The movement which responds to the Covid-19 pandemic involves professional chefs cooking meals for those who need them most needs a new home. The chefs are either out of work, or underemployed, so this work is keeping them busy and their skills honed at the same time.
At present Empty Kitchens Full Hearts (EKFH) is working from Leith Theatre where they have just completed delivery of 250,000 meals during this last week. The Community Interest company founded in April is run entirely by hundreds of volunteers, and demand for their service has increased over the months since April.
In the first three months the chefs made 50,000 meals and only one month after that they had prepared 100,000 meals. EKFH say there is no sign of the need decreasing, and in the next six months they expect to provide 500,000 meals.
Food poverty means that people do not have enough money to buy food, but there are also people who have no access to cooking facilities too, so some of the meals provided might be sandwiches rather than something to reheat at home.
Lewis MacLachlan, the Founding Director of Empty Kitchens, Full Hearts, commented on the 250,000 milestone: “With more and more food insecure citizens coming to us every day, and therefore our costs rising, we’re obviously concerned about the future. If services like us stop, we don’t know where people will get their next meal. The situation really is that dire.”
When we met Lewis on Friday morning he told us: “What we now need is the strength to continue to grow. We have identified real need in Edinburgh and a machine that will meet that need to combat destitution. We need to continue to grow our community of volunteers, whether drivers, packers, chefs, kitchen porters, admin support. We also need support to find a permanent home. The issues that we are tackling are not going away any time soon in Edinburgh, but we are committed to making them go away. To do that we need to have the stability and security that would come with permanent premises so we can then develop our model further help more people out of destitution, abolish hunger in Edinburgh and look to move into other areas in other cities to help more people.
“Now we are helping 850 to 950 people per day seven days a week this has increased exponentially from 500 per day just two months ago. The demand is exploding. Luckily so far the community has risen to the occasion and our volunteers have been doing some incredible work. We need support to continue to grow.”
The Rt Hon Lord Provost of the City of Edinburgh, Frank Ross, was most impressed when he visited the organisation to see their work in full flow in the late morning on Friday. He said: “It was Cllr Gavin Barrie who raised this at the council, recognising the great work that they do here. What I didn’t appreciate was the scope and scale of the work that is being done here. I had an idea in my head what I was expecting to see, but that has been blown away. What a fantastic organisation. I have been told they have approximately 500 volunteers who work in this organisation delivering three meals a day to over 800 people.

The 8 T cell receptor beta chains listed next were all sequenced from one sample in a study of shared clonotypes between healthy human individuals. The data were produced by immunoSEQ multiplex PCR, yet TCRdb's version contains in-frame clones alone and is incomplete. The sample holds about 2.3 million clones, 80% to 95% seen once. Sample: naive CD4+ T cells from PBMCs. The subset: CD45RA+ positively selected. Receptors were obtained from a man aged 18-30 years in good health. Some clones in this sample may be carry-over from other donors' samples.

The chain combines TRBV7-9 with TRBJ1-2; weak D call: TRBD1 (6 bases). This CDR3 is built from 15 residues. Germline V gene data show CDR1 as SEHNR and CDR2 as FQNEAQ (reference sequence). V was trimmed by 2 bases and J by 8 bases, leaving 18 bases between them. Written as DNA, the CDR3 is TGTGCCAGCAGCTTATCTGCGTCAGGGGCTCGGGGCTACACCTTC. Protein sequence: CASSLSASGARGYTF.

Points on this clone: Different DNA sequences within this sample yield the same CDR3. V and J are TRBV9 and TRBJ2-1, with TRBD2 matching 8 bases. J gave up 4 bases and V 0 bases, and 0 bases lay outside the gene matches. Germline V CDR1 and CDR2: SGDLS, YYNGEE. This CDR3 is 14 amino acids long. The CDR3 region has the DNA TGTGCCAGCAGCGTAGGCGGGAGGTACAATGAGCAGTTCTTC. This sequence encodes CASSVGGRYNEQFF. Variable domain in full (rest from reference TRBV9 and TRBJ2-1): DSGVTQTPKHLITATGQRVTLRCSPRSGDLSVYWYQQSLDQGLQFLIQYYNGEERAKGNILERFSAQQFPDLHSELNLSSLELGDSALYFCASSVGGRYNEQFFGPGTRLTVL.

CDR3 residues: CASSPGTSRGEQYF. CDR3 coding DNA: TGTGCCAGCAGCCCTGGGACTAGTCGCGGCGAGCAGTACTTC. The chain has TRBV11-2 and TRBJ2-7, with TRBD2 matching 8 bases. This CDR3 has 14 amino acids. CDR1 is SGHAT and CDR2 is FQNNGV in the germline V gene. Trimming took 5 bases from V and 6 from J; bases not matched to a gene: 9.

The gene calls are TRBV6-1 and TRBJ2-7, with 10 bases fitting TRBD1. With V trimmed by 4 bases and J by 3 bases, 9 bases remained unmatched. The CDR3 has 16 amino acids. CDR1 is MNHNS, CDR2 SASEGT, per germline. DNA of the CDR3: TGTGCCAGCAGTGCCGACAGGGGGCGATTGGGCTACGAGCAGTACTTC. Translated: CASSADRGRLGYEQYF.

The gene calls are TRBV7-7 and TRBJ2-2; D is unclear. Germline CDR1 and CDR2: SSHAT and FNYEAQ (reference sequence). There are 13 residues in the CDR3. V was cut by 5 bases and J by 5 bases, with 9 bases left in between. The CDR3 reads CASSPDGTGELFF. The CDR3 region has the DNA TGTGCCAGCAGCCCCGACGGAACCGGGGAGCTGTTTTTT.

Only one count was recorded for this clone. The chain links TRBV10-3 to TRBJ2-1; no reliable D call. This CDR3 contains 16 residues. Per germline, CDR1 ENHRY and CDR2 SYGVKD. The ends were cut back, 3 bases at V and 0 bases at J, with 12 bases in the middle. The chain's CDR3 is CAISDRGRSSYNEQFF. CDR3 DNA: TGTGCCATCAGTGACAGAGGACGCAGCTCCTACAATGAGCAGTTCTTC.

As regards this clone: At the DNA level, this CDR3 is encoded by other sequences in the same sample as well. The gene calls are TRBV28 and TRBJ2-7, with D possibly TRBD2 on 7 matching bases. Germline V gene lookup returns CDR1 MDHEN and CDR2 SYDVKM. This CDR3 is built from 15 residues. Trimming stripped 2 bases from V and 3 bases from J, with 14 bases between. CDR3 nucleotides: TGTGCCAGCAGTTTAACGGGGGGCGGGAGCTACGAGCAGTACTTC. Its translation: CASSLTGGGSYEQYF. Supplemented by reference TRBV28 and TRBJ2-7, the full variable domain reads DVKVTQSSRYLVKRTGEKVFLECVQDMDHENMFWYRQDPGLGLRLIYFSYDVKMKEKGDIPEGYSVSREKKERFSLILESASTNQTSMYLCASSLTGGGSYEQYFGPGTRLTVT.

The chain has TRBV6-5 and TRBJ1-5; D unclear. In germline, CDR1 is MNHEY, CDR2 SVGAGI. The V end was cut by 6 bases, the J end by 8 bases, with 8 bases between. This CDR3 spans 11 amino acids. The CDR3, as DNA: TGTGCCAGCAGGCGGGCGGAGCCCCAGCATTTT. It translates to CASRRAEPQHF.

“With no constraint or means testing they are delivering to those who are in need. The people may be initially reluctant to come here – perhaps a Scottish trait – but then when things change they just move on. People are phenomenally honest. The growth of this organisation in the last six months has been exponential.
“I have spent most of my life in the private sector. I have seen businesses going bust as they can’t cope with growth. What we have seen here is a volunteer organisation with Lewis MacLachlan at the centre of it, growing exponentially and coping with that on a day to day basis.
“And yet they are dealing with some of the strongest emotions that you have to deal with when you are dealing with people in real need. As a city council we have just completed an exercise called the Poverty Commission. This is an independent analysis of what is wrong in Edinburgh in terms of poverty and what we need to do to fix it. It has just published its final report which highlights a lot of things.
“If we are serious as a city council about implementing the findings of that Poverty Commission this organisation EKFH – this is the type of organisation we should be promoting and supporting. They are looking for new premises and we should be supporting them and we should be funding them. If we don’t then the Poverty Commission report will become yet another sitting on the shelf which does not actually change real people’s lives. EKFH is an organisation that is changing people’s lives at the most basic fundamental level.”
EKFH take surplus food from supermarkets and other food suppliers and turn them into meals or ‘day packs’. The packs are then delivered all over Edinburgh to those who need them, free of charge. If you or anyone you know is experiencing ‘reduced safe access to food’ then you just need to ask for help. They do not judge anyone but start from a ‘standpoint of respect and solidarity, not pity or saviourism’. Nobody who asks for help has to prove their need. And if you can offer help, then volunteer at this page here. Many people from a variety of backgrounds have already done so, and EKFH say that they try to ensure that volunteering is always a benefit to society and the individual.
Chefs in the kitchen prepare meals for delivery on the following day. There are 500 or so volunteers involved in the distribution of the free meals which are delivered all over Edinburgh. Some 800 meals a day are now being handed out and a further 100 or so people attend the pop up distribution point which is set up each day outside Leith Theatre.
There, anyone can go along and help themselves to food supplies which include tinned food and meals. There is also a big pot of soup and most people we saw had a hot drink or soup when they left.